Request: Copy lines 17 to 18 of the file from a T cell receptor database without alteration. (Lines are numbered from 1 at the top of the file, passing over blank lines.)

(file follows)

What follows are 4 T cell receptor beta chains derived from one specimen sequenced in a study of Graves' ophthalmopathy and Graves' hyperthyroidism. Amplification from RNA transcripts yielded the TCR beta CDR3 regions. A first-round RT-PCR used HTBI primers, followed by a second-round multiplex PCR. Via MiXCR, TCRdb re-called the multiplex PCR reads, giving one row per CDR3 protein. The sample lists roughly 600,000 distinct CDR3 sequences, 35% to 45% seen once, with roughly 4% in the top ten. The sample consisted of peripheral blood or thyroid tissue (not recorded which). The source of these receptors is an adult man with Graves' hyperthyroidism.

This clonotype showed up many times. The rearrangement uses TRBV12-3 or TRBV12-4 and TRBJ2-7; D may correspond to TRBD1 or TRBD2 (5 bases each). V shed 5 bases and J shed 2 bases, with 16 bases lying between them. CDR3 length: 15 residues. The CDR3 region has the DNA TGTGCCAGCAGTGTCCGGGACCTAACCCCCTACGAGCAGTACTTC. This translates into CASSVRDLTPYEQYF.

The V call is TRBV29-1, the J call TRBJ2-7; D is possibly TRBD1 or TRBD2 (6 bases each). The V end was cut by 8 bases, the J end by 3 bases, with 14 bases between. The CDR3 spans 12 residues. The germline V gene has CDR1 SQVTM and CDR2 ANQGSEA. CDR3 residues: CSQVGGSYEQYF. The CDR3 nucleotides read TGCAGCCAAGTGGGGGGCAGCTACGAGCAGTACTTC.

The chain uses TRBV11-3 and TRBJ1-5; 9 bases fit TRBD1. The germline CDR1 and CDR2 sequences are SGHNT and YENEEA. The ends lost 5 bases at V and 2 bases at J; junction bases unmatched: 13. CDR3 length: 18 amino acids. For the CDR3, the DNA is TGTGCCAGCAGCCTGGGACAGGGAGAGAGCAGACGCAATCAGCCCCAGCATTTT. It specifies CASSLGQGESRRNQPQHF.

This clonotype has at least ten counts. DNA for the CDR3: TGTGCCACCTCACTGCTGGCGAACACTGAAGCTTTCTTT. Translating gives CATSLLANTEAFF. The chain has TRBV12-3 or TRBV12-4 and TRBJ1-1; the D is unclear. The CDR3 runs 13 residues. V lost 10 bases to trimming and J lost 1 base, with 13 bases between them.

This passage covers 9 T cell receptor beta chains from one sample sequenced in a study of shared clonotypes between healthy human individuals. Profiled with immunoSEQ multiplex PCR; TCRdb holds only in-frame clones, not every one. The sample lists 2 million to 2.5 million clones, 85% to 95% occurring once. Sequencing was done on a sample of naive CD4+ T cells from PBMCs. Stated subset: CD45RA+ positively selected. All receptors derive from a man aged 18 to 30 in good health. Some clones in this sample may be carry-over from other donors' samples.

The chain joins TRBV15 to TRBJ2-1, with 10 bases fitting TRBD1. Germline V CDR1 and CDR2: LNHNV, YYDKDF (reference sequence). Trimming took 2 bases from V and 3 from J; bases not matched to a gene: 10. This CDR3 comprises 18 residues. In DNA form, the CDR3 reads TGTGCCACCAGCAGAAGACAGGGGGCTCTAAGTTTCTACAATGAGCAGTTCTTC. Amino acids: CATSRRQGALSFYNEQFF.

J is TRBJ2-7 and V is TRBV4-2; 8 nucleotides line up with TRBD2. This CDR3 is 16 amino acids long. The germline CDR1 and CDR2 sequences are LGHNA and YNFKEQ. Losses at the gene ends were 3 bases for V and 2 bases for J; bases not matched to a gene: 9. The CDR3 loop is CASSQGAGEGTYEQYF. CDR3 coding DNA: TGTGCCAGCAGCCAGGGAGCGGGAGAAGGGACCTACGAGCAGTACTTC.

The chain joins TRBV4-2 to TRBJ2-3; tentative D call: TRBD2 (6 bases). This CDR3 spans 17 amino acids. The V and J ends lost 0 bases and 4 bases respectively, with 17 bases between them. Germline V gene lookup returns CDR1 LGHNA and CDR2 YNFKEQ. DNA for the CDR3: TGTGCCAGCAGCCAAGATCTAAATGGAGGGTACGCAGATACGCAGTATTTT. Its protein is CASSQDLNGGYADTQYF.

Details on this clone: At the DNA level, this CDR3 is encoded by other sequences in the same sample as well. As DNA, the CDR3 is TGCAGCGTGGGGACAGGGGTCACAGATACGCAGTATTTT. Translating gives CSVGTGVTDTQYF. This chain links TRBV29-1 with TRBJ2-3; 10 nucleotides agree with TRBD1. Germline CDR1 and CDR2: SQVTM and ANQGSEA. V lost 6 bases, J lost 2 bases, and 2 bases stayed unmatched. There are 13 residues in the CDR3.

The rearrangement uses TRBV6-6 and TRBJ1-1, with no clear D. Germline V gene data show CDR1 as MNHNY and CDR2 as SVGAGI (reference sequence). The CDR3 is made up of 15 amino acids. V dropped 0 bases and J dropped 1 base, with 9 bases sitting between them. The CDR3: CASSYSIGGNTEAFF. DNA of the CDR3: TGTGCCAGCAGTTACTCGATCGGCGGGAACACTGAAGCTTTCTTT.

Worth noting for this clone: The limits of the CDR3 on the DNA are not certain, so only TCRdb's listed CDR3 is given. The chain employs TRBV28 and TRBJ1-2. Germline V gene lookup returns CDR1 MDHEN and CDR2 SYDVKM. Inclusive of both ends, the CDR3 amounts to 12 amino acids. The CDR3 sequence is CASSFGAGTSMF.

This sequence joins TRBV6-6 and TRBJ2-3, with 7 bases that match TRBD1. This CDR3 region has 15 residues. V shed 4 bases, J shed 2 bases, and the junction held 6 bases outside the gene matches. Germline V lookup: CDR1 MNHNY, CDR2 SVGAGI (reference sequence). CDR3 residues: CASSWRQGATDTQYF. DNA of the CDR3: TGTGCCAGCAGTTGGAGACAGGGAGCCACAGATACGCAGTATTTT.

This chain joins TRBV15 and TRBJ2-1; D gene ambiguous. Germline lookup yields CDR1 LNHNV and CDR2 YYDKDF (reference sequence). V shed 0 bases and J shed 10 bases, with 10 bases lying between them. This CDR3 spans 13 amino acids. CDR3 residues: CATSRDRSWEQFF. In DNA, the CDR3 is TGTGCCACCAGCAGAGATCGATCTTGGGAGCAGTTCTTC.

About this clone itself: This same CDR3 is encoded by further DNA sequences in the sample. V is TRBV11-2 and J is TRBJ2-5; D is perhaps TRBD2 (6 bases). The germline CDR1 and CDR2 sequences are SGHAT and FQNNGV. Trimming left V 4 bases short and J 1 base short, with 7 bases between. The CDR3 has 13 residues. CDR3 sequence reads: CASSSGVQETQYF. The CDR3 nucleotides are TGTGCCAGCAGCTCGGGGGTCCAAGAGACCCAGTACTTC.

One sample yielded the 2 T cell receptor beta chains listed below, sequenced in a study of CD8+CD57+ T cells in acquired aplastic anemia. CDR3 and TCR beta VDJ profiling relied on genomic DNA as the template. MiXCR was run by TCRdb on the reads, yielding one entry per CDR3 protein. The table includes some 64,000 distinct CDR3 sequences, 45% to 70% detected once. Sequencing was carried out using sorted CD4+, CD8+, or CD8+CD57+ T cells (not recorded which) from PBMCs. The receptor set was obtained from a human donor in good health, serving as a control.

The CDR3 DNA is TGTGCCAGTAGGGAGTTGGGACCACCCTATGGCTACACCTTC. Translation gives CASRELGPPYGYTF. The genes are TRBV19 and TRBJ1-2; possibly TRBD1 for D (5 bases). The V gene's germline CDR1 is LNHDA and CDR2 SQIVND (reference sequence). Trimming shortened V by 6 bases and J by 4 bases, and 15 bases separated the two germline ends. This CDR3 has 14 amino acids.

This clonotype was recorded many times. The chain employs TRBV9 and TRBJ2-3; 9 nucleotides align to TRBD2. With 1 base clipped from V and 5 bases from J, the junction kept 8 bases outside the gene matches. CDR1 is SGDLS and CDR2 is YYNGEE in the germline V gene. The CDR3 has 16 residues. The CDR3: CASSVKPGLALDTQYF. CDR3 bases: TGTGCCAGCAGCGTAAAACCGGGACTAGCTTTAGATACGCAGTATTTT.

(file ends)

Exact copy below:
The CDR3 DNA is TGTGCCAGTAGGGAGTTGGGACCACCCTATGGCTACACCTTC. Translation gives CASRELGPPYGYTF. The genes are TRBV19 and TRBJ1-2; possibly TRBD1 for D (5 bases). The V gene's germline CDR1 is LNHDA and CDR2 SQIVND (reference sequence). Trimming shortened V by 6 bases and J by 4 bases, and 15 bases separated the two germline ends. This CDR3 has 14 amino acids.

This clonotype was recorded many times. The chain employs TRBV9 and TRBJ2-3; 9 nucleotides align to TRBD2. With 1 base clipped from V and 5 bases from J, the junction kept 8 bases outside the gene matches. CDR1 is SGDLS and CDR2 is YYNGEE in the germline V gene. The CDR3 has 16 residues. The CDR3: CASSVKPGLALDTQYF. CDR3 bases: TGTGCCAGCAGCGTAAAACCGGGACTAGCTTTAGATACGCAGTATTTT.